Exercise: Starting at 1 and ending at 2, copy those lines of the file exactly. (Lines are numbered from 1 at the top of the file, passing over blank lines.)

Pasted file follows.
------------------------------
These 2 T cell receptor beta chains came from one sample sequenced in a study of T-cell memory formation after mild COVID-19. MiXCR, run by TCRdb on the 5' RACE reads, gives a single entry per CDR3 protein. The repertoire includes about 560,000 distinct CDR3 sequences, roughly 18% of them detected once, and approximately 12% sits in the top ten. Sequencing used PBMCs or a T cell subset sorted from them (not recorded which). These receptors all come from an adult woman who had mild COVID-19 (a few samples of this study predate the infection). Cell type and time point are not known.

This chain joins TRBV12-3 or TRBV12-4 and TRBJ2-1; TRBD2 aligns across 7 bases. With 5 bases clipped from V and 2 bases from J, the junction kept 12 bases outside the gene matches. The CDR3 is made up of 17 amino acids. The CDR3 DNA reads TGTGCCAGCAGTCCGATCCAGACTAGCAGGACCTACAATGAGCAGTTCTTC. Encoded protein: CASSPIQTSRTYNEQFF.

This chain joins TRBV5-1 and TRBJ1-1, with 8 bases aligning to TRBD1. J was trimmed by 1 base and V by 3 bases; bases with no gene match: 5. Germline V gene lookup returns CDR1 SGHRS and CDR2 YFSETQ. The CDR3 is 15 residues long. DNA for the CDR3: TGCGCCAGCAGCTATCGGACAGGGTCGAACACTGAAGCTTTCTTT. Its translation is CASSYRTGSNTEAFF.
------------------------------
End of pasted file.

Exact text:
These 2 T cell receptor beta chains came from one sample sequenced in a study of T-cell memory formation after mild COVID-19. MiXCR, run by TCRdb on the 5' RACE reads, gives a single entry per CDR3 protein. The repertoire includes about 560,000 distinct CDR3 sequences, roughly 18% of them detected once, and approximately 12% sits in the top ten. Sequencing used PBMCs or a T cell subset sorted from them (not recorded which). These receptors all come from an adult woman who had mild COVID-19 (a few samples of this study predate the infection). Cell type and time point are not known.

This chain joins TRBV12-3 or TRBV12-4 and TRBJ2-1; TRBD2 aligns across 7 bases. With 5 bases clipped from V and 2 bases from J, the junction kept 12 bases outside the gene matches. The CDR3 is made up of 17 amino acids. The CDR3 DNA reads TGTGCCAGCAGTCCGATCCAGACTAGCAGGACCTACAATGAGCAGTTCTTC. Encoded protein: CASSPIQTSRTYNEQFF.